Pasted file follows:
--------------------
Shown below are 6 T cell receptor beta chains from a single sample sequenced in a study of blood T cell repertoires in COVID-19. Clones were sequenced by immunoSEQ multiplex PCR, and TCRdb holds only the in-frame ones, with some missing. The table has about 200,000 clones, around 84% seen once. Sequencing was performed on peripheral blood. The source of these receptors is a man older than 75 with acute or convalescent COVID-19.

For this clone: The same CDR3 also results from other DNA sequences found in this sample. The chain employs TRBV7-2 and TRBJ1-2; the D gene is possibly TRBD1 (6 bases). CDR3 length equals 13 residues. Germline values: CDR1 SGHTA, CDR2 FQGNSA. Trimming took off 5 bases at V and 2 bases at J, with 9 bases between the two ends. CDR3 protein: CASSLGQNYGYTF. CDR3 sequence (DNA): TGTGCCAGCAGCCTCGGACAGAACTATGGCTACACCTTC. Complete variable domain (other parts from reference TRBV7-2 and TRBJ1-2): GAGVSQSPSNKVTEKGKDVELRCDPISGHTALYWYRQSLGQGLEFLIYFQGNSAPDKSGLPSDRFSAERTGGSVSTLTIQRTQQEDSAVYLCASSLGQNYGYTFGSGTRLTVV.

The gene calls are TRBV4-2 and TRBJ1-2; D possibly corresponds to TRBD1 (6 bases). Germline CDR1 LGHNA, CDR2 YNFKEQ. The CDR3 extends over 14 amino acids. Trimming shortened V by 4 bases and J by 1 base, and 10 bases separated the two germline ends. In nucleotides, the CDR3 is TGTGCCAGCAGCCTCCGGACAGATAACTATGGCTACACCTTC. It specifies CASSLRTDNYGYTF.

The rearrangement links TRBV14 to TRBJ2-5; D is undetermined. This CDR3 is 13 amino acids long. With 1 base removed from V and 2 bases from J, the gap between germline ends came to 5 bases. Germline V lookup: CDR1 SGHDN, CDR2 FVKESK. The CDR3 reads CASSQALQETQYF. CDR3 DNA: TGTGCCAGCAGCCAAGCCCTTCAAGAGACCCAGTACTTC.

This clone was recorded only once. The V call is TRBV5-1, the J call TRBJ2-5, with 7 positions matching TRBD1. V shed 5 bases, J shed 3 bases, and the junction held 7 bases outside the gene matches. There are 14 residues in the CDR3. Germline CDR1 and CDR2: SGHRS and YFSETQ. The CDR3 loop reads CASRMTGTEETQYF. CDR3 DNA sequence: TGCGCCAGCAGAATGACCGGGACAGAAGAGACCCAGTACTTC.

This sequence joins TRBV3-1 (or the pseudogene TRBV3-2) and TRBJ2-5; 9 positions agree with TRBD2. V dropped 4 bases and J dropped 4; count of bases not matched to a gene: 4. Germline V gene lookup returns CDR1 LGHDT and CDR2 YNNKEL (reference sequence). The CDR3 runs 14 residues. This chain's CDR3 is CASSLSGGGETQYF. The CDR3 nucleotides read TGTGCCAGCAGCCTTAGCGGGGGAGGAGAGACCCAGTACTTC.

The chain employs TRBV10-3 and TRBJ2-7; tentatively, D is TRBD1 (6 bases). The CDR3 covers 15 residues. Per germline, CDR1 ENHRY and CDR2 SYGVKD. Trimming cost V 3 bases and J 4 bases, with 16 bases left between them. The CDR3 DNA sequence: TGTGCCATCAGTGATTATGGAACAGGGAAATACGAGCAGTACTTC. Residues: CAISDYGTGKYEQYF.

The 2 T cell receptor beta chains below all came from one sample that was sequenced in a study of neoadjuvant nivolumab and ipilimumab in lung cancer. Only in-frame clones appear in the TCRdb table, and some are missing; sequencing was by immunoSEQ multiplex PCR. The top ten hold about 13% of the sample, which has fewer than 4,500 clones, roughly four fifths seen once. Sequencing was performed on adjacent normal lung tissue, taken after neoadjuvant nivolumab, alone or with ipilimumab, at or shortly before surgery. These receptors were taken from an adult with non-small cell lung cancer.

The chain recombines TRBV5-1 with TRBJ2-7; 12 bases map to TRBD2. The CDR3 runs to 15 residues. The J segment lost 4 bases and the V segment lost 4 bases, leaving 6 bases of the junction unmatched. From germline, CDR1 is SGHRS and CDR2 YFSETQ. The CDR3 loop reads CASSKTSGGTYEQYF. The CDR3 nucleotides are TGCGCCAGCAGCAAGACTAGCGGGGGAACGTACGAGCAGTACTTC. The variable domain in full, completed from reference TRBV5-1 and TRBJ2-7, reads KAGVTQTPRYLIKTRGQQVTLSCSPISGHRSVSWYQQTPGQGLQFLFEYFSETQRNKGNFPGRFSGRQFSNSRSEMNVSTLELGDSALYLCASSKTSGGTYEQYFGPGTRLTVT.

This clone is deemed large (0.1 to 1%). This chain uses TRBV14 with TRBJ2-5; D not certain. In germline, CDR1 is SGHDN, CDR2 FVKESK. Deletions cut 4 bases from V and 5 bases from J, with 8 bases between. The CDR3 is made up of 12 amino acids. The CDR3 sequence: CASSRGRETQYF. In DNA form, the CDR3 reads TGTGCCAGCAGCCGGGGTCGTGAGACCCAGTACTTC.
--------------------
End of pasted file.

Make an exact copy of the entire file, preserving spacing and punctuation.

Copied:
Shown below are 6 T cell receptor beta chains from a single sample sequenced in a study of blood T cell repertoires in COVID-19. Clones were sequenced by immunoSEQ multiplex PCR, and TCRdb holds only the in-frame ones, with some missing. The table has about 200,000 clones, around 84% seen once. Sequencing was performed on peripheral blood. The source of these receptors is a man older than 75 with acute or convalescent COVID-19.

For this clone: The same CDR3 also results from other DNA sequences found in this sample. The chain employs TRBV7-2 and TRBJ1-2; the D gene is possibly TRBD1 (6 bases). CDR3 length equals 13 residues. Germline values: CDR1 SGHTA, CDR2 FQGNSA. Trimming took off 5 bases at V and 2 bases at J, with 9 bases between the two ends. CDR3 protein: CASSLGQNYGYTF. CDR3 sequence (DNA): TGTGCCAGCAGCCTCGGACAGAACTATGGCTACACCTTC. Complete variable domain (other parts from reference TRBV7-2 and TRBJ1-2): GAGVSQSPSNKVTEKGKDVELRCDPISGHTALYWYRQSLGQGLEFLIYFQGNSAPDKSGLPSDRFSAERTGGSVSTLTIQRTQQEDSAVYLCASSLGQNYGYTFGSGTRLTVV.

The gene calls are TRBV4-2 and TRBJ1-2; D possibly corresponds to TRBD1 (6 bases). Germline CDR1 LGHNA, CDR2 YNFKEQ. The CDR3 extends over 14 amino acids. Trimming shortened V by 4 bases and J by 1 base, and 10 bases separated the two germline ends. In nucleotides, the CDR3 is TGTGCCAGCAGCCTCCGGACAGATAACTATGGCTACACCTTC. It specifies CASSLRTDNYGYTF.

The rearrangement links TRBV14 to TRBJ2-5; D is undetermined. This CDR3 is 13 amino acids long. With 1 base removed from V and 2 bases from J, the gap between germline ends came to 5 bases. Germline V lookup: CDR1 SGHDN, CDR2 FVKESK. The CDR3 reads CASSQALQETQYF. CDR3 DNA: TGTGCCAGCAGCCAAGCCCTTCAAGAGACCCAGTACTTC.

This clone was recorded only once. The V call is TRBV5-1, the J call TRBJ2-5, with 7 positions matching TRBD1. V shed 5 bases, J shed 3 bases, and the junction held 7 bases outside the gene matches. There are 14 residues in the CDR3. Germline CDR1 and CDR2: SGHRS and YFSETQ. The CDR3 loop reads CASRMTGTEETQYF. CDR3 DNA sequence: TGCGCCAGCAGAATGACCGGGACAGAAGAGACCCAGTACTTC.

This sequence joins TRBV3-1 (or the pseudogene TRBV3-2) and TRBJ2-5; 9 positions agree with TRBD2. V dropped 4 bases and J dropped 4; count of bases not matched to a gene: 4. Germline V gene lookup returns CDR1 LGHDT and CDR2 YNNKEL (reference sequence). The CDR3 runs 14 residues. This chain's CDR3 is CASSLSGGGETQYF. The CDR3 nucleotides read TGTGCCAGCAGCCTTAGCGGGGGAGGAGAGACCCAGTACTTC.

The chain employs TRBV10-3 and TRBJ2-7; tentatively, D is TRBD1 (6 bases). The CDR3 covers 15 residues. Per germline, CDR1 ENHRY and CDR2 SYGVKD. Trimming cost V 3 bases and J 4 bases, with 16 bases left between them. The CDR3 DNA sequence: TGTGCCATCAGTGATTATGGAACAGGGAAATACGAGCAGTACTTC. Residues: CAISDYGTGKYEQYF.

The 2 T cell receptor beta chains below all came from one sample that was sequenced in a study of neoadjuvant nivolumab and ipilimumab in lung cancer. Only in-frame clones appear in the TCRdb table, and some are missing; sequencing was by immunoSEQ multiplex PCR. The top ten hold about 13% of the sample, which has fewer than 4,500 clones, roughly four fifths seen once. Sequencing was performed on adjacent normal lung tissue, taken after neoadjuvant nivolumab, alone or with ipilimumab, at or shortly before surgery. These receptors were taken from an adult with non-small cell lung cancer.

The chain recombines TRBV5-1 with TRBJ2-7; 12 bases map to TRBD2. The CDR3 runs to 15 residues. The J segment lost 4 bases and the V segment lost 4 bases, leaving 6 bases of the junction unmatched. From germline, CDR1 is SGHRS and CDR2 YFSETQ. The CDR3 loop reads CASSKTSGGTYEQYF. The CDR3 nucleotides are TGCGCCAGCAGCAAGACTAGCGGGGGAACGTACGAGCAGTACTTC. The variable domain in full, completed from reference TRBV5-1 and TRBJ2-7, reads KAGVTQTPRYLIKTRGQQVTLSCSPISGHRSVSWYQQTPGQGLQFLFEYFSETQRNKGNFPGRFSGRQFSNSRSEMNVSTLELGDSALYLCASSKTSGGTYEQYFGPGTRLTVT.

This clone is deemed large (0.1 to 1%). This chain uses TRBV14 with TRBJ2-5; D not certain. In germline, CDR1 is SGHDN, CDR2 FVKESK. Deletions cut 4 bases from V and 5 bases from J, with 8 bases between. The CDR3 is made up of 12 amino acids. The CDR3 sequence: CASSRGRETQYF. In DNA form, the CDR3 reads TGTGCCAGCAGCCGGGGTCGTGAGACCCAGTACTTC.